There are three fundamental parts to the <locale> header.
Idiom? The following two variants are pretty much synonymous:
The reason for this is, pretty much, just because those are the constructions allowed by English. The use of in follows pretty closely the locative meaning of in. The use of to is licensed by a general English idiom "There is X to Y", meaning "Y consists of X."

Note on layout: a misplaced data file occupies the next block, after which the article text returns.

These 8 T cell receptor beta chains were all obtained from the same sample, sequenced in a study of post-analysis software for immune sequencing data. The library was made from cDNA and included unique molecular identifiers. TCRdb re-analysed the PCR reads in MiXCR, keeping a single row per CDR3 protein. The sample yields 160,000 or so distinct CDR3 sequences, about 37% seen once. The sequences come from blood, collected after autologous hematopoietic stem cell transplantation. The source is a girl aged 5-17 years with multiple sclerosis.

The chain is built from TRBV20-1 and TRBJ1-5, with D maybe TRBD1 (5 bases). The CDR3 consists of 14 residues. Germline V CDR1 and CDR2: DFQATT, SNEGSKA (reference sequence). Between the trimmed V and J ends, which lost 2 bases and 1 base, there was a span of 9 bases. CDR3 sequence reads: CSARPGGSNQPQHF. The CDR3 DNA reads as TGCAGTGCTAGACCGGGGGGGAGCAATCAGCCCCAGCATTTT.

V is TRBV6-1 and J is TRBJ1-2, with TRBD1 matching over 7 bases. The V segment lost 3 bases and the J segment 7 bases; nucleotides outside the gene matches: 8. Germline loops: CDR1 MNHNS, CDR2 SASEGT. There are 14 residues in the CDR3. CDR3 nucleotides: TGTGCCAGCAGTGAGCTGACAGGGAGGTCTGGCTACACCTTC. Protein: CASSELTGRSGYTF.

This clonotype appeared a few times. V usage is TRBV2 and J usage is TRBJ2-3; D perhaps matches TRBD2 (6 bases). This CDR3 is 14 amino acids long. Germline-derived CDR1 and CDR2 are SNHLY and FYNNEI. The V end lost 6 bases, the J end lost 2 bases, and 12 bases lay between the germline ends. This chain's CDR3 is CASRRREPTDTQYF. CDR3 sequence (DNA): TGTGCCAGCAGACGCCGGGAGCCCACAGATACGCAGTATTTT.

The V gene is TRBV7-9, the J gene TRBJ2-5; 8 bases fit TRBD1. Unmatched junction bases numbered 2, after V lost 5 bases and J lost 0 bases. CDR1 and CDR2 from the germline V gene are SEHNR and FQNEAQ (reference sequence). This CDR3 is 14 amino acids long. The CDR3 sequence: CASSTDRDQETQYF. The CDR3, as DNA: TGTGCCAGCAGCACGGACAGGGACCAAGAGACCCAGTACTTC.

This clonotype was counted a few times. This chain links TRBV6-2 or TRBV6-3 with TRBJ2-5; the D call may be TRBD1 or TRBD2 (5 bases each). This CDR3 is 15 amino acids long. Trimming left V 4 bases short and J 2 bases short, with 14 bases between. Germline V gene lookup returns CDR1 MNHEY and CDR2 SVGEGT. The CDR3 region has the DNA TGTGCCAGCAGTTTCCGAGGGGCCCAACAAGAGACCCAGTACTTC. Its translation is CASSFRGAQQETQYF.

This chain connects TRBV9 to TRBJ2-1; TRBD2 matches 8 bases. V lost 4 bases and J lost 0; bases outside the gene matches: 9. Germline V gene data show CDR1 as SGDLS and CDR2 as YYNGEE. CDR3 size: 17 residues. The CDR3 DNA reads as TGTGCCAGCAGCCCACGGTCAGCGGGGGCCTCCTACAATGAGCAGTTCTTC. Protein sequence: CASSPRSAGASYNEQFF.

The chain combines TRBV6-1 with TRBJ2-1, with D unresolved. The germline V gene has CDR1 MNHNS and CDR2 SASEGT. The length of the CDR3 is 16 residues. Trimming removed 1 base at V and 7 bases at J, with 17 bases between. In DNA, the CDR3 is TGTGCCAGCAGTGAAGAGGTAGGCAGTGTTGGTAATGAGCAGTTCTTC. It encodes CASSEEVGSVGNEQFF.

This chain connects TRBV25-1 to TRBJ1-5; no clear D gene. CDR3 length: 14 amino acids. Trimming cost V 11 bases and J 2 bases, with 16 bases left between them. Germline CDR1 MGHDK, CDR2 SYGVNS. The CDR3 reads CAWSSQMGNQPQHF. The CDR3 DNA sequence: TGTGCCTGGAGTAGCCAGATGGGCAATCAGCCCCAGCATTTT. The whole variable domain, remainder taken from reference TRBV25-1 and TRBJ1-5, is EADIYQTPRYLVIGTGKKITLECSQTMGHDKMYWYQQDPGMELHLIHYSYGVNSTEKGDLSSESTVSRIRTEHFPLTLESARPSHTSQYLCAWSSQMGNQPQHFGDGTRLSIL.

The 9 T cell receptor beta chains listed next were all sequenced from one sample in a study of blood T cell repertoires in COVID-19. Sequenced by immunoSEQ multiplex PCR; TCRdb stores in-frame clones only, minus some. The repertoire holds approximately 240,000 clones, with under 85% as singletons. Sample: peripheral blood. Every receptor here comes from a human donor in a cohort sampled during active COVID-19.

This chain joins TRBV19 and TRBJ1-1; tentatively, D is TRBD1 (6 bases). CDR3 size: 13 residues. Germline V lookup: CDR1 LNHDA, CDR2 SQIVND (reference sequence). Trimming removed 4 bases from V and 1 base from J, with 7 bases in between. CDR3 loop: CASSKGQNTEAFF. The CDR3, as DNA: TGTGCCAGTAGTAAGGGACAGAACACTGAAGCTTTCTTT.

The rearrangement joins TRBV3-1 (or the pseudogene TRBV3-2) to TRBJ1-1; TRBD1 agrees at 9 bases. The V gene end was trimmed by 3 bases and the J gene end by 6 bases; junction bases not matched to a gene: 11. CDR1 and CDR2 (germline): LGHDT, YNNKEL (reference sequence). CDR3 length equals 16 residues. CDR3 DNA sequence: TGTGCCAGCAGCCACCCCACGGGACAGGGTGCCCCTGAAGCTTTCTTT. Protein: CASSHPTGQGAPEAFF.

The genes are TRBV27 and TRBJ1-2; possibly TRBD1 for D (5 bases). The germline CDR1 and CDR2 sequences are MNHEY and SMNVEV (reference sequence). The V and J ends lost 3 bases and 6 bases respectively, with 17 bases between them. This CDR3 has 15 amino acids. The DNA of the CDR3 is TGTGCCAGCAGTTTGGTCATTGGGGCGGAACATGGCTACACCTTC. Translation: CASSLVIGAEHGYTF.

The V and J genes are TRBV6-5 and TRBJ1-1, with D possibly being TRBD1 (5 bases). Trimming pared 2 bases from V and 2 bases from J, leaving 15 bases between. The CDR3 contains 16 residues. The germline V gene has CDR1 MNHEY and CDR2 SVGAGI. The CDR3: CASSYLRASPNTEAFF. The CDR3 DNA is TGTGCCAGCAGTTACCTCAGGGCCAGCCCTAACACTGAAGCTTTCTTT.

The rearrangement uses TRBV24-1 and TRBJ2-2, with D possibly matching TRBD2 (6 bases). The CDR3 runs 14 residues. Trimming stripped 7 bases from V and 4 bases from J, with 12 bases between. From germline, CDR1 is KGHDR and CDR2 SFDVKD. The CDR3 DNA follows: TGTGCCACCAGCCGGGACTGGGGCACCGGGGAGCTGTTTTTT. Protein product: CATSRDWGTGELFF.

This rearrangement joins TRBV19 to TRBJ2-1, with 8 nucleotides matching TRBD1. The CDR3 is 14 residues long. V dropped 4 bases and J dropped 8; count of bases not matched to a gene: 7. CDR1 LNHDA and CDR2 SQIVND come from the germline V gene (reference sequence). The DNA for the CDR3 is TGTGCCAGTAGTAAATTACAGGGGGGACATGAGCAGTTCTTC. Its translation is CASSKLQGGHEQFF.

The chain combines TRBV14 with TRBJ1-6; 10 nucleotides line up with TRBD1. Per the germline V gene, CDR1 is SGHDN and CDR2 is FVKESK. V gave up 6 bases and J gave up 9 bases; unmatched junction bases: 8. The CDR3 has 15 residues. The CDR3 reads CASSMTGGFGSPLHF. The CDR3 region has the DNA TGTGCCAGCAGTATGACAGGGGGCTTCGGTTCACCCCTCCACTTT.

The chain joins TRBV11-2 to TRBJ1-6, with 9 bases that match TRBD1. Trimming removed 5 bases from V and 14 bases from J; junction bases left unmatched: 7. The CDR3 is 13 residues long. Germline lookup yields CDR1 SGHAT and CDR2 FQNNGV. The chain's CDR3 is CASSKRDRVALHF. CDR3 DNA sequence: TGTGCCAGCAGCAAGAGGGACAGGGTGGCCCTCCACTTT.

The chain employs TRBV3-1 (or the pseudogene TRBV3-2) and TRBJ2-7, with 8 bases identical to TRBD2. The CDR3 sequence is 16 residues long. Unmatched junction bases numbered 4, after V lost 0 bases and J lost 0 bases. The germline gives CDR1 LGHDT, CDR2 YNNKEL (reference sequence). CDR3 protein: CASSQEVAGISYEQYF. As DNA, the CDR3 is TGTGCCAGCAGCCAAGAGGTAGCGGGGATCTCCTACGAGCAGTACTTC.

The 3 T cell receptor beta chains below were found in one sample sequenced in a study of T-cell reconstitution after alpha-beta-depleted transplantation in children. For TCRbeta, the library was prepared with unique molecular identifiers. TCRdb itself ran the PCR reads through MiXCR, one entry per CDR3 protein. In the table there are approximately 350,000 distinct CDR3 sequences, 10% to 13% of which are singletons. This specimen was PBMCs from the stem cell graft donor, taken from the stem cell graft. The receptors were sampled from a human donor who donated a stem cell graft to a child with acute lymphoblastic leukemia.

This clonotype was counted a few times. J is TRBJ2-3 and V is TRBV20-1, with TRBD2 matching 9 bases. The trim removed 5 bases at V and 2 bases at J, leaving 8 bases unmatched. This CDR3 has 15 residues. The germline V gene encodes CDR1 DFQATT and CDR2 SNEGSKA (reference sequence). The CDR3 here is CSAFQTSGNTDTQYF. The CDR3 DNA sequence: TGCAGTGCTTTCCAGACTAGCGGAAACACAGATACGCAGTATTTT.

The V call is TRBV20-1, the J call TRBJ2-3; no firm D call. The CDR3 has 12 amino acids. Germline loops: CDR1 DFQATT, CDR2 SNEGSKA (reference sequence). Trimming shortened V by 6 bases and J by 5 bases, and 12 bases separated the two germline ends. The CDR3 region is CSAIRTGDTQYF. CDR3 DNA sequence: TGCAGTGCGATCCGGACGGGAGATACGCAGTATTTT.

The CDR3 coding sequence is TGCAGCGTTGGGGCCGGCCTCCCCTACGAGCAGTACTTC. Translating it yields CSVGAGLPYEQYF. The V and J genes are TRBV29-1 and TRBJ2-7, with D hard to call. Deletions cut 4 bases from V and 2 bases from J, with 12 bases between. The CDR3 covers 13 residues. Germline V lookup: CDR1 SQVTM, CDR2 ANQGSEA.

However, I find the following to be slightly awkward:
I suspect that the reason is because we expect the trailing prepositional phrase to be a sentential prepositional phrase and not part of a noun phrase, and of is never used to head sentential prepositional phrases.